Mr. Nobody in citizenship limbo
Can't get passport
Monday, December 5, 2005
Byline: Peter Brieger and Katya Delimbeuf
Dateline: TORONTO; LISBON
Source: National Post
TORONTO and LISBON - Almost six years after Mr. Nobody wandered into
Toronto hospital claiming he'd lost his memory, the man with no identity
is back where he started: in a homeless shelter, searching for a country
willing to call him a citizen.
Canadian immigration authorities have consistently refused to grant
him a passport since he arrived under a cloud of mystery in 1999,
saying he'd been mugged in a Toronto park. So Sywald Skeid (possibly
also known as Philip Staufen, Keith Ryan and Georges Lecuit) is now
trying to win citizenship across the Atlantic.His
Canadian wife has petitioned Portuguese authorities to give Mr. Skeid,
now living in Victoria, B.C., a passport because of her dual citizenship.
But Portuguese authorities aren't exactly welcoming the mysterious
30-year-old -- believed by many to be a former gay porn actor -- with
"Even if he applied for Portuguese nationality through his marriage,
the lack of identity documents would make the process impossible,"
said Fernando Simoes Bento, a spokesman at the Portuguese Foreign
Neither Portuguese diplomats in Canada nor immigration officials will
discuss the case of a man who has been trapped in nationality limbo
Meanwhile, Nathalie Herve, Mr. Skeid's wife and the estranged daughter
of his former B.C. lawyer, said she is running out of money, and hope.
Working as an English teacher in Lisbon, the Portuguese capital, Ms.
Herve told the National Post that she can't afford to keep her husband
in their Victoria apartment, so he's been forced to live in a shelter
among the "violent and vulgar people" Mr. Skeid tried to
avoid when he first arrived penniless in Toronto.
Ms. Herve, who's been in Portugal since March, said she's had a nervous
breakdown after striking out with the country's immigration authorities,
Amnesty International and even the Red Cross, which she hoped would
declare her husband "stateless" so he could leave Canada.
But the 26-year-old isn't planning to pack her bags just yet, nor
has Mr. Skeid asked her to give up the fight. "Going back would
mean giving up," she said. "He is a man of his word, and
so am I."
A Toronto detective who tried to help the mystery man recover his
identity doesn't share the view that Mr. Nobody is committed to the
truth -- and he's not the only one.
Doubts about Mr. Skeid's amnesia story spiked in 2001 when international
efforts to identify him turned up photos and movies starring Georges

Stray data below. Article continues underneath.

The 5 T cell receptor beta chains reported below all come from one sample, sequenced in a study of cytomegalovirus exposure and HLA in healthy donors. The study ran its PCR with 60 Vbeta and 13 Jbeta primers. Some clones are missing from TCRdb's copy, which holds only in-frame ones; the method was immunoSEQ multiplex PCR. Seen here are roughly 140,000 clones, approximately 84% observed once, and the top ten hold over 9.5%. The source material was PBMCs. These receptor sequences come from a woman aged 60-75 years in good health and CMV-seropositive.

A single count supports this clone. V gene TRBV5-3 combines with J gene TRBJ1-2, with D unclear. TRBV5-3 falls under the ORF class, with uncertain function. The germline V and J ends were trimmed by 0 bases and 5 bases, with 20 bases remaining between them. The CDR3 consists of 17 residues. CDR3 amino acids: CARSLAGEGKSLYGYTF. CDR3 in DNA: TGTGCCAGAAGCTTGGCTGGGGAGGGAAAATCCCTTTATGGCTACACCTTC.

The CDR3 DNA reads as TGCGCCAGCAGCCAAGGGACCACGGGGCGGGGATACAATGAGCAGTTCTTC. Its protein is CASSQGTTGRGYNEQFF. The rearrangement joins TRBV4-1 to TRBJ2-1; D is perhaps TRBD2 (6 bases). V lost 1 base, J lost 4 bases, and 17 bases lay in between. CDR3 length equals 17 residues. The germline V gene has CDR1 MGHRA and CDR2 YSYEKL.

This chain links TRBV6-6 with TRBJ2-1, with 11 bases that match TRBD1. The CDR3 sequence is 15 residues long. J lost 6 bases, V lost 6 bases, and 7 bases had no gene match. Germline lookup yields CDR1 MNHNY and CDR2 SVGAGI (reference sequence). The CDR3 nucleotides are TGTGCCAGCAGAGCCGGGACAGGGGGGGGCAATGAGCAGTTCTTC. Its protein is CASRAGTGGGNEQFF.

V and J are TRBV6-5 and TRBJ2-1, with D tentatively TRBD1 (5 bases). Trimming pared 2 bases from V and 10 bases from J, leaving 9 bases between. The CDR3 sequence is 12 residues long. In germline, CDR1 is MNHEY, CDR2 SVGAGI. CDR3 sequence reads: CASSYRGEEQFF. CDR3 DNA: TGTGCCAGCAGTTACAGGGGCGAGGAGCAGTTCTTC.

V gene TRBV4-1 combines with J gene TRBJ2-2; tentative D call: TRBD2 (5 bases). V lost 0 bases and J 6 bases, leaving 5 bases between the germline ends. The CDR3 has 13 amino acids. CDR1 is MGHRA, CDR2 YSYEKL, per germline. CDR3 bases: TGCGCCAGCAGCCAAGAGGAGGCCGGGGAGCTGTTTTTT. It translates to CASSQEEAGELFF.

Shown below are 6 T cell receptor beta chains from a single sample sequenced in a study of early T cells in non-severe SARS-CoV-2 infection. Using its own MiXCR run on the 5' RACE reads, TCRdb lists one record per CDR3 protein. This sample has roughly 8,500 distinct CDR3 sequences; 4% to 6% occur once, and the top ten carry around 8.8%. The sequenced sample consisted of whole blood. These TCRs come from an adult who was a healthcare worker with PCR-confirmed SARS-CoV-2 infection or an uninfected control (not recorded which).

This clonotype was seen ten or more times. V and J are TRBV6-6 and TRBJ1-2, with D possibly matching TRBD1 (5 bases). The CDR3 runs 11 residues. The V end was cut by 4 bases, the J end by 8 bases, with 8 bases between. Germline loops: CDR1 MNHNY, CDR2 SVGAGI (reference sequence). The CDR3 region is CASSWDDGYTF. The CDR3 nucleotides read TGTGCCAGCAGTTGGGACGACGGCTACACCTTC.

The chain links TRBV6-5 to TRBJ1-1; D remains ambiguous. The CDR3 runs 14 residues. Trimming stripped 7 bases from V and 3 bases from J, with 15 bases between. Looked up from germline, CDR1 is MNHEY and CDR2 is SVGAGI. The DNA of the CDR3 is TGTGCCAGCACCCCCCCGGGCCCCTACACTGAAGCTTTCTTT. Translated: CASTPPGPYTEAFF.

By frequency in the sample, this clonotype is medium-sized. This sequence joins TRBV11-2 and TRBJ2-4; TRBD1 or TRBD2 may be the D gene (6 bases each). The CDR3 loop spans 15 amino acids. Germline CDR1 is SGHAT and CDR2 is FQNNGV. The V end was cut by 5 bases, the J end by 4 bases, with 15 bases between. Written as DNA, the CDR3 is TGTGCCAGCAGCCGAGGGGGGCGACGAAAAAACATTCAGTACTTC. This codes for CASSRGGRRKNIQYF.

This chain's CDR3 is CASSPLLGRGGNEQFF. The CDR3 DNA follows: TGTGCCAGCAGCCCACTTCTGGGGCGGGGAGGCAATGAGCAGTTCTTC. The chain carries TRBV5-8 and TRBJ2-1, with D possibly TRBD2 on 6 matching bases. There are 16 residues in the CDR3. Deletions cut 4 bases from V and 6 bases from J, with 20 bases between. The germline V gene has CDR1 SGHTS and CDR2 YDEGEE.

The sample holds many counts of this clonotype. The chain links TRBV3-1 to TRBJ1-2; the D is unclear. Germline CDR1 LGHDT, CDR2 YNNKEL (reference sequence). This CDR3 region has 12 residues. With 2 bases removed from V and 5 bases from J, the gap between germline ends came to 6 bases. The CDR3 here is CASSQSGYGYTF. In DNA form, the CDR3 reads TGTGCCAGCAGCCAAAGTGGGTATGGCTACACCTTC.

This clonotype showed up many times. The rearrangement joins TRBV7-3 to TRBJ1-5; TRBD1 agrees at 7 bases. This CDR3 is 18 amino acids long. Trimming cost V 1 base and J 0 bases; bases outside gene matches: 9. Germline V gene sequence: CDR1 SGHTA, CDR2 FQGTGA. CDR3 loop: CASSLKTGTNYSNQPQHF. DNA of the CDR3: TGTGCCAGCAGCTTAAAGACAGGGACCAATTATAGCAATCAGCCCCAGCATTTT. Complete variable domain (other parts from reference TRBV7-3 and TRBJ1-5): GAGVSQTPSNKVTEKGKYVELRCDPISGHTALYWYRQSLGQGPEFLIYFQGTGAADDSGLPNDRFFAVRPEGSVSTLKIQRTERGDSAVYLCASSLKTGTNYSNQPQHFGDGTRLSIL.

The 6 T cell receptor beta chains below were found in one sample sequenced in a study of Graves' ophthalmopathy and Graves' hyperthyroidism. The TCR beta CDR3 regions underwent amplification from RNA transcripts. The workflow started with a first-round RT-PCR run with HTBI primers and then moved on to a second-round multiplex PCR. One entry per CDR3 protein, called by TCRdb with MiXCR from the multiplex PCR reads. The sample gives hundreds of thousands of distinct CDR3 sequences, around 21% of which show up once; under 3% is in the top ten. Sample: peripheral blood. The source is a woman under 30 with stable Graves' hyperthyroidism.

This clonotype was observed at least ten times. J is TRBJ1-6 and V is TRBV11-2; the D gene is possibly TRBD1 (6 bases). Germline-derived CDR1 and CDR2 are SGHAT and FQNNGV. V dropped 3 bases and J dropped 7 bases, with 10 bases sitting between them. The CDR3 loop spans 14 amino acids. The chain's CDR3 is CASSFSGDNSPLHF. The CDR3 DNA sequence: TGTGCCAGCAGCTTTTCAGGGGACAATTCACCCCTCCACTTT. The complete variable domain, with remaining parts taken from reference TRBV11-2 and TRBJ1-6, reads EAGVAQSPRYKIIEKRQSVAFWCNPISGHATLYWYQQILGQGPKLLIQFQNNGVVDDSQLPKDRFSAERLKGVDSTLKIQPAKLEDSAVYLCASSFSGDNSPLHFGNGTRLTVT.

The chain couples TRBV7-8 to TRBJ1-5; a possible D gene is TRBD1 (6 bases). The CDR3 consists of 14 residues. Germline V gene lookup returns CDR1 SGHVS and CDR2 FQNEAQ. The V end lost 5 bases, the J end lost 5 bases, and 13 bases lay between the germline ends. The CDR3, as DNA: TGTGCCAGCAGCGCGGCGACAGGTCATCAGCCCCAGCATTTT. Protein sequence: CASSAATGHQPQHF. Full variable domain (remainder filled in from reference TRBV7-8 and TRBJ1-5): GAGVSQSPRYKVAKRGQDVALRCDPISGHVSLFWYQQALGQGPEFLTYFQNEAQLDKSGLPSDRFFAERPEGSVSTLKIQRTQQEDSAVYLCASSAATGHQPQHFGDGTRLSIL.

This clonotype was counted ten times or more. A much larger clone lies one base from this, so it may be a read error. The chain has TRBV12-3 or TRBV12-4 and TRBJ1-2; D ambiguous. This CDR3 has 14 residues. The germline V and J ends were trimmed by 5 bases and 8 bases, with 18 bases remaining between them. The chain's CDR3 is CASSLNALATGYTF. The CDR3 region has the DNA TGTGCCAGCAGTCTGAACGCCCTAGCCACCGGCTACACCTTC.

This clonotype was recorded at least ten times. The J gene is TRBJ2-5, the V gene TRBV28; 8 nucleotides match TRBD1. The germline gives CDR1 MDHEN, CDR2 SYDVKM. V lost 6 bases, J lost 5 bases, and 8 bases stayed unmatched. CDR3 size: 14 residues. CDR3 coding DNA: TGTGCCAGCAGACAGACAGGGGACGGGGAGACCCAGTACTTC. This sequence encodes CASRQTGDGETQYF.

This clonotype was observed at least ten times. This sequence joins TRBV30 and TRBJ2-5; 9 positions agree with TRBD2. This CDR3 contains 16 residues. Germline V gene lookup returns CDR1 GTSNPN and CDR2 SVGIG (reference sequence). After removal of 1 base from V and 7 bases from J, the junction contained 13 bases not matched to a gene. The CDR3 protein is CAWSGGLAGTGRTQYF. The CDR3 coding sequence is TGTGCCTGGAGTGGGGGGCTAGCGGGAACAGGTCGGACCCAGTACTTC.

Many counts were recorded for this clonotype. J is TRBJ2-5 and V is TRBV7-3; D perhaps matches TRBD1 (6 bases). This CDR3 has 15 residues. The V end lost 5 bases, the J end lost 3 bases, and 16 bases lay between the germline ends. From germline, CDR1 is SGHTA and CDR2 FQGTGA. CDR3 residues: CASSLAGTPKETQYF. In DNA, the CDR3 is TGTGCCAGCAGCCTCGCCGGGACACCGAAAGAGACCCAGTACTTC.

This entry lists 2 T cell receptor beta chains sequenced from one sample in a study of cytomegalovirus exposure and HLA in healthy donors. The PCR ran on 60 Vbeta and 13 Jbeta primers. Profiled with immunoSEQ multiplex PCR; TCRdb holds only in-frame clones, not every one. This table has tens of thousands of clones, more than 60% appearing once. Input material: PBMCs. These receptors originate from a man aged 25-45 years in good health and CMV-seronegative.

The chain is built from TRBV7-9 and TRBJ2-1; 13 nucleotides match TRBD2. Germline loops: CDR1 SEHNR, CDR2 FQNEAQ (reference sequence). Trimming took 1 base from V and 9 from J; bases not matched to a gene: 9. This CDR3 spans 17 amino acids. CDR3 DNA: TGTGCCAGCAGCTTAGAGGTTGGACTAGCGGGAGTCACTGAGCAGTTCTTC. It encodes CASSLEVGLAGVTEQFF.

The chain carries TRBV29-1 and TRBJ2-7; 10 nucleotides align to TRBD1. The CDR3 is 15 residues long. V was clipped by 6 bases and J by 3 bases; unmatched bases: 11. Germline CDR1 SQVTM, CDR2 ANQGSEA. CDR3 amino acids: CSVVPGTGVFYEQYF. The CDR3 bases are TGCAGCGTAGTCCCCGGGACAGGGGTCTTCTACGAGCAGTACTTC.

Lecuit, a porn actor in London who looked remarkably similar to the
man of many names.
"Yeah, he's the guy," said Detective Stephen Bone, who now
works in the Toronto Police Services fraud section. "I have absolutely
Det. Bone thinks Mr. Skeid's memory loss is just a ruse to forget
his past. "I'd have to think so," Det. Bone said. "We're
faced with the knowledge we have now, which is that he worked as a
model in London."
The peculiar story began in November, 1999, when Mr. Skeid says he
woke up in a Toronto park with head injuries from an apparent mugging.
He told police he could remember nothing, except that he was born
in 1975 with the name Philip Staufen, a medieval German king.
After bouncing from shelter to shelter, well-meaning strangers tried
to help the multilingual man with a British accent, who showed little
interest in finding out his true identity.
The case garnered heavy media attention and then-immigration minister
Elinor Caplan offered Mr. Skeid a temporary residence permit so he
could work in this country. He initially refused the offer, demanding
full citizenship, much to the shock of immigration officials.
He later accepted the permit, though his status meant he couldn't
leave the country.
Over the years, Mr. Skeid moved to Montreal and then to Halifax
changing his name and appearance several times. But last year, immigration
officials -- armed with the knowledge that former acquaintances in
England identified him -- demanded Mr. Skeid sit down with them for
a chat about his past. He was later arrested and jailed for a short
time, and launched a hunger strike.
''There is no reason why he can't be at home even if they aren't satisfied
with his identity,'' Ms. Herve said at the time. ''He has nowhere
to go and he's not a danger to anyone.''
After his release, the couple moved back to Victoria, where Mr. Skeid
now lives. He is supposed to check in monthly with immigration officials.
A CBC investigation this year found a Romanian woman who believed
Mr. Skeid is her missing son, a theory buffered by family pictures
that show a young man who bears a strong resemblance to Ms. Herve's
* Black & White Photo: Toronto Police Photo / Mr. Nobody has
identities several times, and his true one is uncertain.